Argentina's Chamber of Deputies voted 130-116, with one abstention, on Oct. 30 to pass a new version of a 1967 federal law governing the exploitation of oil and gas resources. The controversial new version had already been approved by the Senate; it will become law once it is signed and published in the Official Gazette by President Cristina Fernández de Kirchner. Under the revised law—which was pushed through the National Congress by the Front for Victory (FPV), President Fernández's center-left faction of the Peronist Justicialist Party (PJ)—concessions will be granted to private companies for 25 years for conventional oil drilling, for 30 years for offshore drilling and for 35 years for unconventional techniques like hydrofracking. The royalties the companies pay on oil and gas sales will be limited to 12% for the federal government and to just 3% for the oil-producing provinces, which technically control the resources. Private companies can also benefit from a provision letting them sell 20% of their production in international markets without paying export taxes if they invest $250 million over a three-year period.
According to the Fernández government, the law's goal is to encourage foreign investment and develop Argentina's petroleum industry rapidly so that the country can achieve "energy sovereignty" instead of using its hard currency to buy imported oil. The general policy isn't new: the state oil company, Yacimientos Petrolíferos Fiscales (YPF), signed a $1 billion agreement with the California-based Chevron Corporation in July 2013 for exploitation of the vast shale deposits in the Vaca Muerta region in the southwestern province of Neuquén. Local Mapuche communities, backed by environmentalist groups, occupied wells to protest the agreement. Dow Chemical Co., Royal Dutch Shell Plc, Exxon Mobil Corp. and Madalena Energy Inc. are some of the other foreign companies now involved in the Vaca Muerta drilling. Their involvement is likely to expand under the new law.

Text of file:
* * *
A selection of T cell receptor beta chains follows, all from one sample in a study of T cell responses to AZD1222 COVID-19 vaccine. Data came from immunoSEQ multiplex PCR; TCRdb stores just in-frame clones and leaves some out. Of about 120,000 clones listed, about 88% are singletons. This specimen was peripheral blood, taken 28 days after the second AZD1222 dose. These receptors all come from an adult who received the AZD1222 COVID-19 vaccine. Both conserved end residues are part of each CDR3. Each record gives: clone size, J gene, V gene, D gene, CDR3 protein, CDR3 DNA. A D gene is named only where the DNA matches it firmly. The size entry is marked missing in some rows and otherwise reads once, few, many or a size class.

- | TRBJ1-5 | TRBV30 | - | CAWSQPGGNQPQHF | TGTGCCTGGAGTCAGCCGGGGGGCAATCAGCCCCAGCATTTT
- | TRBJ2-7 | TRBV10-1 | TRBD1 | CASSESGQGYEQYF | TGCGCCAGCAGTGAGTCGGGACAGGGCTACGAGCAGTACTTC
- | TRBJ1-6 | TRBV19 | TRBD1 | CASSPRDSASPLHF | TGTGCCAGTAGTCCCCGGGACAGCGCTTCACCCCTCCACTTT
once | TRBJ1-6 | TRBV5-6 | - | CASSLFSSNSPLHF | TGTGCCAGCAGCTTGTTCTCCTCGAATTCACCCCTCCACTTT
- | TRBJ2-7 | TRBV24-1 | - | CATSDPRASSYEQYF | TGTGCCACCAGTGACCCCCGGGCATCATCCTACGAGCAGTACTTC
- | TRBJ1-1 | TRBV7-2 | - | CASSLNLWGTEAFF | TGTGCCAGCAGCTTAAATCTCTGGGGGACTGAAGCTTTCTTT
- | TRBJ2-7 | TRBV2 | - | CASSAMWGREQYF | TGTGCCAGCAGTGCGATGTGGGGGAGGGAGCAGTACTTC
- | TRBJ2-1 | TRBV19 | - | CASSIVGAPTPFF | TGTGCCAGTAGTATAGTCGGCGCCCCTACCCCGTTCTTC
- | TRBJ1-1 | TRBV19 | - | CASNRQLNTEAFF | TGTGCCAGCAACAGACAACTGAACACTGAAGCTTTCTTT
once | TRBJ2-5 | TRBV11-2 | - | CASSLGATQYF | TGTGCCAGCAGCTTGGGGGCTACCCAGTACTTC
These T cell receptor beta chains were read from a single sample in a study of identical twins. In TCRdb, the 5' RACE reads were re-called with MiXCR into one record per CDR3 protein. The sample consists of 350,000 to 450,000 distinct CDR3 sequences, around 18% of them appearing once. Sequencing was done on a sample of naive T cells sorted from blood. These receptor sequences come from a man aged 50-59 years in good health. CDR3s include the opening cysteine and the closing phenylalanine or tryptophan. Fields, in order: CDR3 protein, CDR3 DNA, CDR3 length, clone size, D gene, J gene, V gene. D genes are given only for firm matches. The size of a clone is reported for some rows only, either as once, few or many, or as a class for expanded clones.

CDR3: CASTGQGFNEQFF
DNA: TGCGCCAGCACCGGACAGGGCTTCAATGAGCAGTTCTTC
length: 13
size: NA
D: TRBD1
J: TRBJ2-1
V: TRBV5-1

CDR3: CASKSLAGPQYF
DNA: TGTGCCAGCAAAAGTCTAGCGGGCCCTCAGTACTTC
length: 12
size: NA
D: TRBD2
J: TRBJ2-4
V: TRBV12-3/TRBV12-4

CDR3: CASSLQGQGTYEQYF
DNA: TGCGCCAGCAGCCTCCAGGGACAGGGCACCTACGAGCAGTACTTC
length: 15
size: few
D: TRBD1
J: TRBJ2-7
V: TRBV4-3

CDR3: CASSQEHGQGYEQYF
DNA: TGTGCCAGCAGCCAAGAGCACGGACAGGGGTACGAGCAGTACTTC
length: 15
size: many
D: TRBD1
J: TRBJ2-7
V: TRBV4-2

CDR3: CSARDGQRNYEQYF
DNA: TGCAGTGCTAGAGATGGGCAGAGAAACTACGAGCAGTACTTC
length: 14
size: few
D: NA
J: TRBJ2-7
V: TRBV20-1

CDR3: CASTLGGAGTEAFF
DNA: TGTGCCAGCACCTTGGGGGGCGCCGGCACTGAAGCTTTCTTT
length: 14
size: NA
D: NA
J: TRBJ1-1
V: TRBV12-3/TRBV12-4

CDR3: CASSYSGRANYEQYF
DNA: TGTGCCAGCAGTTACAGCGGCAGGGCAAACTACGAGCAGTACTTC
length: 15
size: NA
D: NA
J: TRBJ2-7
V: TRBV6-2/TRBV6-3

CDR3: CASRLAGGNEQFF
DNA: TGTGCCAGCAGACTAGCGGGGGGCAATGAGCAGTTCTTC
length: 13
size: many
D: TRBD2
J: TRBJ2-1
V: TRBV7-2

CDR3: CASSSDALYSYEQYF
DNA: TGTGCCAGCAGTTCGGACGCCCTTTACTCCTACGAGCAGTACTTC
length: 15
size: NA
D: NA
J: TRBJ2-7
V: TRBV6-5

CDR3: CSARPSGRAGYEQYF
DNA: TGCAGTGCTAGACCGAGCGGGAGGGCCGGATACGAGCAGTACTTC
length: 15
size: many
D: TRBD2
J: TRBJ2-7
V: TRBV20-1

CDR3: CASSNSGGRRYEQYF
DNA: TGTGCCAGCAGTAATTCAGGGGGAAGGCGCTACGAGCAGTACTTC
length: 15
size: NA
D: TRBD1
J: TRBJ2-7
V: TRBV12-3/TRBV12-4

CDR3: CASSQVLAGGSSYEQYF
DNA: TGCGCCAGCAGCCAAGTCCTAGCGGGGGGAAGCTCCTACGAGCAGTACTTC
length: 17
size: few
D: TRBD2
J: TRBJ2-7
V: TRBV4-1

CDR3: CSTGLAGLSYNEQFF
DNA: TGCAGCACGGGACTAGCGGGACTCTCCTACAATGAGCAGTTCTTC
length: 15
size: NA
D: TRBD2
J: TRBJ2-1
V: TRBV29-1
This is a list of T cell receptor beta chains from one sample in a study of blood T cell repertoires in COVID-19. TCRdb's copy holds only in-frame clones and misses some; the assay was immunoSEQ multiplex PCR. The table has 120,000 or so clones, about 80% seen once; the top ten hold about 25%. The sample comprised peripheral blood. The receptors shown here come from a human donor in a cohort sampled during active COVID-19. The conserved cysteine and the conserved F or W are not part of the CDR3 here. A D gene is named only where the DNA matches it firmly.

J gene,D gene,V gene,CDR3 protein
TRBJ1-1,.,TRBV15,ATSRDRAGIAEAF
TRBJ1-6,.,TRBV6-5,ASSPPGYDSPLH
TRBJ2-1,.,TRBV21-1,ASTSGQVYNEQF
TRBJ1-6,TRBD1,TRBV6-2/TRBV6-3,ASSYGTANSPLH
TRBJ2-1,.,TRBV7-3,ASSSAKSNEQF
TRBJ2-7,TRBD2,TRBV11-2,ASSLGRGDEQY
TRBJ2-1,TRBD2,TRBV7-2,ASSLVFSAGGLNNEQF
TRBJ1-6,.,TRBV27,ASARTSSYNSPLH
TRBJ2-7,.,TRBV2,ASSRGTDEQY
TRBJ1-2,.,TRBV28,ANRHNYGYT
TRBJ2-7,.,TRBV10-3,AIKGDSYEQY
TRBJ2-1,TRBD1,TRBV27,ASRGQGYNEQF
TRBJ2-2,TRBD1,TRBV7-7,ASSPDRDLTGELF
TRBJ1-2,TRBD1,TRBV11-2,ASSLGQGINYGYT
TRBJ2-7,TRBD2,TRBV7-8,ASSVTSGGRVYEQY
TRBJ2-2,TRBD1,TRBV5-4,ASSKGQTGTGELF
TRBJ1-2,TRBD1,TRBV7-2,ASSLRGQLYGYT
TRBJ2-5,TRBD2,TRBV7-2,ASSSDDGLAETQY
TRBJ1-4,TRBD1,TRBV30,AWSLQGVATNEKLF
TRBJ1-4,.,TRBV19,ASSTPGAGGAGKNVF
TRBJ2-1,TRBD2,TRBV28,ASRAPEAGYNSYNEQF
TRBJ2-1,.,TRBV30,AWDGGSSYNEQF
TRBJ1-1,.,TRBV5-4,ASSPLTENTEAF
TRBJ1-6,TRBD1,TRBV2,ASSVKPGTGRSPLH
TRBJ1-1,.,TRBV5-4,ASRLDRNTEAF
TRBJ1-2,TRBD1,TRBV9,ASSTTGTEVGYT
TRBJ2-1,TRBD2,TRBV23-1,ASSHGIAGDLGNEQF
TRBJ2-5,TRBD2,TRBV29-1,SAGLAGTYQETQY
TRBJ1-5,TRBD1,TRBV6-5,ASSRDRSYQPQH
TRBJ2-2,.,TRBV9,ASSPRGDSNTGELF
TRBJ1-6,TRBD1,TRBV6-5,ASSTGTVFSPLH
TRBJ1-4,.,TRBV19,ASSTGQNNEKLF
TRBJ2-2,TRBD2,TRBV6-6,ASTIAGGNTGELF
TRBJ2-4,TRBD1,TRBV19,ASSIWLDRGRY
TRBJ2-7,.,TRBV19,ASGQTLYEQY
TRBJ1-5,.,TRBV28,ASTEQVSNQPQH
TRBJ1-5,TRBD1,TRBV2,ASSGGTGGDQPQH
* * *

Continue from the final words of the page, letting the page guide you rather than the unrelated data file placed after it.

Critics say the rush to bring in foreign-owned multinationals—just two years after the Fernández government in effect re-nationalized YPF by taking control of 51% of the company's shares—is actually an effort to prop up the economy by bringing in hard currency. Mario Negri, a deputy from the centrist Radical Civic Union (UCR), said he feared the new law "could turn Vaca Muerta into a junk business to rescue the [US] dollars that they didn't know how to administer and which Argentina has lost in the last few years." (Bloomberg News, Oct. 30; La Nación, Paraguay, Oct. 30, from AFP; Jurist, Oct. 31)
From Weekly News Update on the Americas, November 2.